The Life of Pavle Beljanski

1892–1919.

Ancestry, Family, Birth

It is assumed that Beljanski family came to Vojvodina during the Great Serbian Migration of 1690 from village Beljane near Valjevo. The oldest written records on his family mention Pavle Beljanski’s great-grandfather, the priest called Nikola, whose father was called Arsenije. According to the mores of that time, the eldest son in the family inherited his father’s profession and his grandfather’s name. Therefore, the male descendants of the priest Nikola, and the ancestors of Pavle Beljanski in that lineage, were Orthodox priests in Gospođinci, a small village in Bačka. That is where Pavle’s father Svetozar Beljanski (1851–1921) was born; however, he became a doctor instead of a priest, graduating medicine in Vienna. He got his first job in Sremski Karlovci, where he married Milana Kostić (1869–1942), a daughter of a famous Karlovci merchant Konstantin Kosta Kostić. That is where two Pavle’s sisters Aleksandra Sanda (1888–1944), and Ana Anka (1890–1944) were born. Like many other respectable Serbs from the Dual Monarchy, Pavle’s parents moved to Serbia in 1892. Svetozar Beljanski became a town doctor in Veliko Gradište, where his son Pavle was born (on 19 June 1892). Two years later, the family moved to Svilajnac, where the youngest son Nikola was born (1895–1944).

 

Education, War and the Beginning of Diplomatic Career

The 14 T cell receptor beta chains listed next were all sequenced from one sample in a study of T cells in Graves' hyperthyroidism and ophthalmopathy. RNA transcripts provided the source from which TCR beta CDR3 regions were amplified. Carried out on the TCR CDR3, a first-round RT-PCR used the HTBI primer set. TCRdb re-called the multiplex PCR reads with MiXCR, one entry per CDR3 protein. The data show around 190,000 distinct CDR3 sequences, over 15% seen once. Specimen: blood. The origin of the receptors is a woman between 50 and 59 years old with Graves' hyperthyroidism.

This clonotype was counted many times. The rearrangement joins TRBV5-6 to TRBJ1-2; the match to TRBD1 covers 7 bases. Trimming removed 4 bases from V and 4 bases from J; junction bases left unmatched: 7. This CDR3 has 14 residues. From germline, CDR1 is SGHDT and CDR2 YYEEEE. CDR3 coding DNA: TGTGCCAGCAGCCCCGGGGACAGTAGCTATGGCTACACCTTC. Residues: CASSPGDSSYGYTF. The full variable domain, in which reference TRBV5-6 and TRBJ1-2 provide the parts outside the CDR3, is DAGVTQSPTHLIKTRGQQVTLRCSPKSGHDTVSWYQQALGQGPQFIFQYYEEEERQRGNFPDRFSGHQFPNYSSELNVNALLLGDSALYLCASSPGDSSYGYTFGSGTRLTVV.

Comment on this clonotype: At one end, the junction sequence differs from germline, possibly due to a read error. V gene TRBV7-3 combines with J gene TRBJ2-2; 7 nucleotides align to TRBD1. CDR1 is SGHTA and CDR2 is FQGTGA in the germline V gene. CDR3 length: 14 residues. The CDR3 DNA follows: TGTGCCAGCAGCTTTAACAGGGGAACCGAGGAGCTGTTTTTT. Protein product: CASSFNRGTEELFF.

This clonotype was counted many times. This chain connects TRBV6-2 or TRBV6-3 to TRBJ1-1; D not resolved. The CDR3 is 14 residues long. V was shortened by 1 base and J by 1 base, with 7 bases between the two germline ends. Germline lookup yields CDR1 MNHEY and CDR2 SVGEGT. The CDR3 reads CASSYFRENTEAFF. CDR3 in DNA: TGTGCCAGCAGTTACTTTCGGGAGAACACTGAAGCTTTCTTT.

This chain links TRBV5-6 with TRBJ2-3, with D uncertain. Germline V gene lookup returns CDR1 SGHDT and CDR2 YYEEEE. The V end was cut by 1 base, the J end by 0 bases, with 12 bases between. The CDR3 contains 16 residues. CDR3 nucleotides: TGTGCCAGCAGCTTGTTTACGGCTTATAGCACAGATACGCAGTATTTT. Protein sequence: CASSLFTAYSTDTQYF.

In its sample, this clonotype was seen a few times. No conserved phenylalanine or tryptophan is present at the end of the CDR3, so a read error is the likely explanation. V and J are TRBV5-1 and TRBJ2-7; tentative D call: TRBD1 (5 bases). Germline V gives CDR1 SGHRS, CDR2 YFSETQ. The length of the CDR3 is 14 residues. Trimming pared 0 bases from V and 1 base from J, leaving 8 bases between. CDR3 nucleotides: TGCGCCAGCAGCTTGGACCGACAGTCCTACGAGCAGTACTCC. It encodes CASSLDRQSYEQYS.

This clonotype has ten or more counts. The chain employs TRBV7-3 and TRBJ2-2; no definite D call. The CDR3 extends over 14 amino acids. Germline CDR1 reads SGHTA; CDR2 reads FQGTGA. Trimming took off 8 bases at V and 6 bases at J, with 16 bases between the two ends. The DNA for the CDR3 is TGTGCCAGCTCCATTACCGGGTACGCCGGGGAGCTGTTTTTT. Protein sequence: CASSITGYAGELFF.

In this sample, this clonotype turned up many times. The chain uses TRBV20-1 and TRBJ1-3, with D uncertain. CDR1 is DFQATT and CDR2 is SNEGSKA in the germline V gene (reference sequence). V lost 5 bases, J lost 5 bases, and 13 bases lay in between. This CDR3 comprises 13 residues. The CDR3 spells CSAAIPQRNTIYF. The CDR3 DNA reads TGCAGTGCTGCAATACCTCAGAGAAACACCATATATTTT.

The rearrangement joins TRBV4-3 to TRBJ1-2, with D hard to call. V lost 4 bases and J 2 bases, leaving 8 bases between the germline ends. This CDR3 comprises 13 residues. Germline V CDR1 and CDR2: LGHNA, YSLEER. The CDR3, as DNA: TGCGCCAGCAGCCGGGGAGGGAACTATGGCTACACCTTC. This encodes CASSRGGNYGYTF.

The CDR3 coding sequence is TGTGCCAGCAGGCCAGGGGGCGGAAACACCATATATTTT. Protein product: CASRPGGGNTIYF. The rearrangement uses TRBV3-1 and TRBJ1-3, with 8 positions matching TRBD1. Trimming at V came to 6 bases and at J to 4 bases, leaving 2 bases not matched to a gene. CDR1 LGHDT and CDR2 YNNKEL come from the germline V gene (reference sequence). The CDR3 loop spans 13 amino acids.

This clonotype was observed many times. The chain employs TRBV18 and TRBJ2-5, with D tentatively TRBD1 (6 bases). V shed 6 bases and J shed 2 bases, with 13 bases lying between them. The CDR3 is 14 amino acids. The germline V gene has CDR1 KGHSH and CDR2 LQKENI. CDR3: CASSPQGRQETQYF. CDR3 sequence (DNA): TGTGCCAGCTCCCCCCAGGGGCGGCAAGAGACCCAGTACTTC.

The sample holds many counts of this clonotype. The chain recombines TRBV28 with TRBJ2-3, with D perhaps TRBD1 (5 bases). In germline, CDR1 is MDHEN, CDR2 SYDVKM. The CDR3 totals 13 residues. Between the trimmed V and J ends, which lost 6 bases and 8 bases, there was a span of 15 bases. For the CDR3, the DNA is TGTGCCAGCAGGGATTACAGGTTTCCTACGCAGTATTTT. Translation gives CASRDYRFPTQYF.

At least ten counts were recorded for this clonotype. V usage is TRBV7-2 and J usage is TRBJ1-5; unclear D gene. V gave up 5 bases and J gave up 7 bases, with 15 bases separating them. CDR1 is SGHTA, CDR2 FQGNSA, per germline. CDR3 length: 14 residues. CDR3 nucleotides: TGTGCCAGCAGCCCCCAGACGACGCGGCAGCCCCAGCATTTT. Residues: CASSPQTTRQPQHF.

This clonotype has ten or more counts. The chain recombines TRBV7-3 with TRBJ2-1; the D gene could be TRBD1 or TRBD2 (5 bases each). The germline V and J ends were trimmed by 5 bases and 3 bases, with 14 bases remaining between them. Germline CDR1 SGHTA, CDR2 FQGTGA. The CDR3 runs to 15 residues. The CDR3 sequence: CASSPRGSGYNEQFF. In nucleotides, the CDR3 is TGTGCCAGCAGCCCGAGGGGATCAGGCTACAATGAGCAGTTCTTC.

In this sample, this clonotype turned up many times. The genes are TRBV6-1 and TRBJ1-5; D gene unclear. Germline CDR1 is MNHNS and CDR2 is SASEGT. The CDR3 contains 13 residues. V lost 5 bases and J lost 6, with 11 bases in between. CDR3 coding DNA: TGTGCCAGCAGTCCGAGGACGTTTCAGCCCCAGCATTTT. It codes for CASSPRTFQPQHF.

Pavle Beljanski finished primary school in Svilajnac. He continued his education in Belgrade, and in 1910 he graduated from First Belgrade Boys’ High School. That same year he enrolled into Law school, but the beginning of the World War I interrupted his studies. In September 1914 he enlisted into Students’ Battalion in Skopje. As student sergeant, he was awarded for his service in World War I with numerous medals. During the retreat across Albania, he came down with tuberculosis, so he was relieved from taking part in Skadar war operations in December 1915. He spent the rest of the winter and spring on Corfu, where he was demobilized in July 1916, and sent to France to finish his studies. He enrolled into law studies at Sorbonne, and graduated on 17 July, 1917. On 15 June 1918 he finished his postgraduate studies, and applied for doctoral studies in diplomatic-consular field. However, after the end of World War I, his fledgling nation, the Kingdom of Serbs, Croats, and Slovenians needed young, educated people like Pavle Beljanski. He ended his education in 1919 because of a job in Ministry of Foreign Affairs as a a clerk in the Royal Embassy in Stockholm. After two months, he was appointed secretary of the Embassy. That is the beginning of the interesting diplomatic career of young Pavle Beljanski; the different posts helped him get acquainted with the visual, literary and musical art of the European capitals.